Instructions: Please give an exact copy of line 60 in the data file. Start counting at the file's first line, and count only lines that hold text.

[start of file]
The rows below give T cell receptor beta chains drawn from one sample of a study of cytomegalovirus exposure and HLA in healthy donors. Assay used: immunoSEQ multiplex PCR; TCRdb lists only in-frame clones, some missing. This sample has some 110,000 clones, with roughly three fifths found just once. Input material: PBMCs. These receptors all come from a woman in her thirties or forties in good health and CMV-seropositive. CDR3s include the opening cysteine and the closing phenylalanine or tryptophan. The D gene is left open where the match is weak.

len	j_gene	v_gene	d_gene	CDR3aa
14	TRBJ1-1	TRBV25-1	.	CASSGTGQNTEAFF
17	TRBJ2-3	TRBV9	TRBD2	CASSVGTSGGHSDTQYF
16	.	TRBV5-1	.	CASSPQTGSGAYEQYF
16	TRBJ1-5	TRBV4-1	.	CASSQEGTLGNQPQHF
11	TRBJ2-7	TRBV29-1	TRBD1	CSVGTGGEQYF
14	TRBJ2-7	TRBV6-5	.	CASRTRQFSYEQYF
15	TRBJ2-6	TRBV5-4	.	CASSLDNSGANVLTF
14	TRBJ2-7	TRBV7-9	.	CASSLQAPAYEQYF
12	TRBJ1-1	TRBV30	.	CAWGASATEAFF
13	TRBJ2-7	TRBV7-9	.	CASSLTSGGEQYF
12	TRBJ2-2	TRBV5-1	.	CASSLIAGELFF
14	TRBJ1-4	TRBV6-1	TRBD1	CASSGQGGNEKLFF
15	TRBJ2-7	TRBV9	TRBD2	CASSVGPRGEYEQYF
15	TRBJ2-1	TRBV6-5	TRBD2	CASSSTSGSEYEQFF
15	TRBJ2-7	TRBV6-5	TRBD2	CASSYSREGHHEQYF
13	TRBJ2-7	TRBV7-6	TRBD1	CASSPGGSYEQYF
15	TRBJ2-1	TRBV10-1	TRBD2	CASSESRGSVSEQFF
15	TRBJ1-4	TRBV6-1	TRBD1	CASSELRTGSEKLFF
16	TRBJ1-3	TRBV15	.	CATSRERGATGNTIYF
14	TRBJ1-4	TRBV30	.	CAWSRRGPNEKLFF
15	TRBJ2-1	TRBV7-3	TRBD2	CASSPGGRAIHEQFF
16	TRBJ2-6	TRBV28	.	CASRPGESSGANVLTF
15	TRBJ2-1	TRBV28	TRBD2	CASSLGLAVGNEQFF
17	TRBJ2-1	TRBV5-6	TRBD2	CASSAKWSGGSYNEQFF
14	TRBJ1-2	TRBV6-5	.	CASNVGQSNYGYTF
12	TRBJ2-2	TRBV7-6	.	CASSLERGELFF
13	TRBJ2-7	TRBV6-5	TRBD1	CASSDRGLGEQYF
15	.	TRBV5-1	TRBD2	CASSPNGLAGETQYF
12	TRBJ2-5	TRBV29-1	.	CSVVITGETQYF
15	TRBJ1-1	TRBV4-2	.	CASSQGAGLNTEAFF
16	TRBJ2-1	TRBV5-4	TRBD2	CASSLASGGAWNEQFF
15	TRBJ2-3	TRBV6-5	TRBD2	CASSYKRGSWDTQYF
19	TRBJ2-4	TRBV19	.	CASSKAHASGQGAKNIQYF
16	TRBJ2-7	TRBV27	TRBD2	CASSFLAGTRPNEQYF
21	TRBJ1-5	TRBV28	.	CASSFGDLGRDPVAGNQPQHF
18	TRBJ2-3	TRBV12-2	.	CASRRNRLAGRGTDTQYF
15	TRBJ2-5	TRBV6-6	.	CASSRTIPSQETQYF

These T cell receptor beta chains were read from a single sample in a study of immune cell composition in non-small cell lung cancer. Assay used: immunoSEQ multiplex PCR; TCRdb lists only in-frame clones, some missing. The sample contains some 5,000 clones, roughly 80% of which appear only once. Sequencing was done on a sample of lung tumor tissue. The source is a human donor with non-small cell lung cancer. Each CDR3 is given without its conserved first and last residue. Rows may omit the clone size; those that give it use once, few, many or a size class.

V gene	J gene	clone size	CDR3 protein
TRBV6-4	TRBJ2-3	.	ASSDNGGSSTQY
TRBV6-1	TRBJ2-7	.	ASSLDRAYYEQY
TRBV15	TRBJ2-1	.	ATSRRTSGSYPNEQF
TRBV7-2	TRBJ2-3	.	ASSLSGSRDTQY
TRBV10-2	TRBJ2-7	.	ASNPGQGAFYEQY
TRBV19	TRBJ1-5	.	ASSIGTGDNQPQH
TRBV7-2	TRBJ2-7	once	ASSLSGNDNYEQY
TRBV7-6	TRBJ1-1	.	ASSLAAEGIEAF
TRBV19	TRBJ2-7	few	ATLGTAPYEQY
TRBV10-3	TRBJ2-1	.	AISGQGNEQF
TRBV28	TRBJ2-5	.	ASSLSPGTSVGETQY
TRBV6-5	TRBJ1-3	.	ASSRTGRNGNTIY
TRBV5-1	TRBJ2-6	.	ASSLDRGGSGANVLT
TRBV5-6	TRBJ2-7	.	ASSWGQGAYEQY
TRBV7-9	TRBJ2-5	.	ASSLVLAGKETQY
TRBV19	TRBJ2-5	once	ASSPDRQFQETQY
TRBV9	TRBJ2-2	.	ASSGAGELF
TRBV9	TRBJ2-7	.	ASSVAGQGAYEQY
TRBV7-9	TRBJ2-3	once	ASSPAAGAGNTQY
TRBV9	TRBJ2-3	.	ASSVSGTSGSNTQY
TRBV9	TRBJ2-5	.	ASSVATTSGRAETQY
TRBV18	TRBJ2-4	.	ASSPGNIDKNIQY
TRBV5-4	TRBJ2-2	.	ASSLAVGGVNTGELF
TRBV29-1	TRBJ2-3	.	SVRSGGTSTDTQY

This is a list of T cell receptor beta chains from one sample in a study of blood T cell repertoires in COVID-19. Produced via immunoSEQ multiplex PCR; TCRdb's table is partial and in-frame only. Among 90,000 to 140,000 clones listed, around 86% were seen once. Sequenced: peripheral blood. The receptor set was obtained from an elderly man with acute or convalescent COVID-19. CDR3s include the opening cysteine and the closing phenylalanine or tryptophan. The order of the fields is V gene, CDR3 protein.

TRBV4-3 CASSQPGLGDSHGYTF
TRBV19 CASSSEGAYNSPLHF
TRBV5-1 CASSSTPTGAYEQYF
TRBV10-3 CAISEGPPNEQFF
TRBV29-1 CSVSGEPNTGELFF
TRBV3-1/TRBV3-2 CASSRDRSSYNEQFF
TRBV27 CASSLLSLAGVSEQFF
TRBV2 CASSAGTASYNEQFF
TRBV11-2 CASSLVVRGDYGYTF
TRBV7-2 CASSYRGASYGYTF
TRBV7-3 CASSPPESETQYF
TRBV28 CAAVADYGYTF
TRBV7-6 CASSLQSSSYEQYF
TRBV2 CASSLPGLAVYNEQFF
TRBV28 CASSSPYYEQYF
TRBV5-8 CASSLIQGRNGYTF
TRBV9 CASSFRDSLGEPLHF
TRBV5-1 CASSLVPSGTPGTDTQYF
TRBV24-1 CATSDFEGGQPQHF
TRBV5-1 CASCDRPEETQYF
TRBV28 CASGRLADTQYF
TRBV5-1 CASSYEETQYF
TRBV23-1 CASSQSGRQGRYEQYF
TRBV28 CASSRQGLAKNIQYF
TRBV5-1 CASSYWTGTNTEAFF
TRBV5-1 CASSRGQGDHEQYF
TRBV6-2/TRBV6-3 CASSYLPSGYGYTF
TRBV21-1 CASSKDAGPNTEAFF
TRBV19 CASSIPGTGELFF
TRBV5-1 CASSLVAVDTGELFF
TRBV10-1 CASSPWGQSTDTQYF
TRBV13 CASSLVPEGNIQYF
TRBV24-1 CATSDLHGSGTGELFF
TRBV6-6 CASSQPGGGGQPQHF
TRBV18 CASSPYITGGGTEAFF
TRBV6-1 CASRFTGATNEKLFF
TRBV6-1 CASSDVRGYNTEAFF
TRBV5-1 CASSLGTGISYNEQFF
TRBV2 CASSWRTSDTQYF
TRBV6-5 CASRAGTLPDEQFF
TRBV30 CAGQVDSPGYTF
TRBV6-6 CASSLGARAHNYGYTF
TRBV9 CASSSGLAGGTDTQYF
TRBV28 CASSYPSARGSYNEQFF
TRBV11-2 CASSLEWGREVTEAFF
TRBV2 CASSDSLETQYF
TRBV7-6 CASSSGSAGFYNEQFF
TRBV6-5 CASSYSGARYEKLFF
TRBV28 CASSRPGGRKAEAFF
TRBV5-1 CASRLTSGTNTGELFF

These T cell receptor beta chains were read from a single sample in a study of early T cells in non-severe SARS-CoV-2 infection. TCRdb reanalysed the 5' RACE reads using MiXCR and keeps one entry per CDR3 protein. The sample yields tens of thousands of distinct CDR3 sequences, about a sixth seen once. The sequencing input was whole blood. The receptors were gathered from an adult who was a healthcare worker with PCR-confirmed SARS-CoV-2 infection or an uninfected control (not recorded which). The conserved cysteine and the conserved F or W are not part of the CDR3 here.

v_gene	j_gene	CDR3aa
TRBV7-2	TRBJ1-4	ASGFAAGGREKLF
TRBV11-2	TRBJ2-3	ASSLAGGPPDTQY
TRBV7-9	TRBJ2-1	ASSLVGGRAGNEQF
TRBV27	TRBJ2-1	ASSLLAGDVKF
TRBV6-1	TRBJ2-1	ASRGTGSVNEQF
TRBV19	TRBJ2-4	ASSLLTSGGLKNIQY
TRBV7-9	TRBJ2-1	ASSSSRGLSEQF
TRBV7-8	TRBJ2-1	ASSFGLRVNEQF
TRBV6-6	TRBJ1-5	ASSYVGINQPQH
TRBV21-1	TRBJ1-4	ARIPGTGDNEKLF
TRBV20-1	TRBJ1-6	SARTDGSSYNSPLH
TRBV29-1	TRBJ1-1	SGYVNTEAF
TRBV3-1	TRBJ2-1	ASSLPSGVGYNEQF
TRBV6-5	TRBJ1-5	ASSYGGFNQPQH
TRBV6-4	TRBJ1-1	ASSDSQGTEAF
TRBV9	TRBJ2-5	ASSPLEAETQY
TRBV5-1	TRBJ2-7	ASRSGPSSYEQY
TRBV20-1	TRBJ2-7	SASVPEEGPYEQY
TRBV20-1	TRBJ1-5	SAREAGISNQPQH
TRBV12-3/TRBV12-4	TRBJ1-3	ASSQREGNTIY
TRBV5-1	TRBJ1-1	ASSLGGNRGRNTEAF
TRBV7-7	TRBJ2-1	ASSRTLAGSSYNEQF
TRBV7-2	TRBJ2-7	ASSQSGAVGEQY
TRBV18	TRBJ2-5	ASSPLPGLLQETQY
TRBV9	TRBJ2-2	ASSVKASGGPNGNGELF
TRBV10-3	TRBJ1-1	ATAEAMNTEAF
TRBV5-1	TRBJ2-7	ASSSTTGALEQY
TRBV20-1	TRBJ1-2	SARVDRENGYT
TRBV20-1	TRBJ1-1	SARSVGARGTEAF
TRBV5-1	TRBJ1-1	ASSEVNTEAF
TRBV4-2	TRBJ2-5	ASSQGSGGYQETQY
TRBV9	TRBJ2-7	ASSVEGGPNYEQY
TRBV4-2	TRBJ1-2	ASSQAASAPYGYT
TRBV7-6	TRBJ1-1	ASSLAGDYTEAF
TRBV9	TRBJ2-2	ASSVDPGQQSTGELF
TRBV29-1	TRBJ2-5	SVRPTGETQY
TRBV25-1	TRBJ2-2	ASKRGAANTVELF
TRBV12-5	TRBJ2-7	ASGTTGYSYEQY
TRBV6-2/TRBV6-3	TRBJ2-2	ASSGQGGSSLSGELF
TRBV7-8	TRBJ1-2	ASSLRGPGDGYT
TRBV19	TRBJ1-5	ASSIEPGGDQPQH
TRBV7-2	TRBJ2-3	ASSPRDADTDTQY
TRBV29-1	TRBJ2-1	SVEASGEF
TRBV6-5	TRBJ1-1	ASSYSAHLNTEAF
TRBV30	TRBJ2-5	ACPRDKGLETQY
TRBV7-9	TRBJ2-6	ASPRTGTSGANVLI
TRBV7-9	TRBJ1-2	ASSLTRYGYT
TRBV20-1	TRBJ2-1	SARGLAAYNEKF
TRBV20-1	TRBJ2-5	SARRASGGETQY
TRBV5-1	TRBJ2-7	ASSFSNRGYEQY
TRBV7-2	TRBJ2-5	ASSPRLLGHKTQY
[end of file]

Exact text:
TRBV7-9	TRBJ2-3	once	ASSPAAGAGNTQY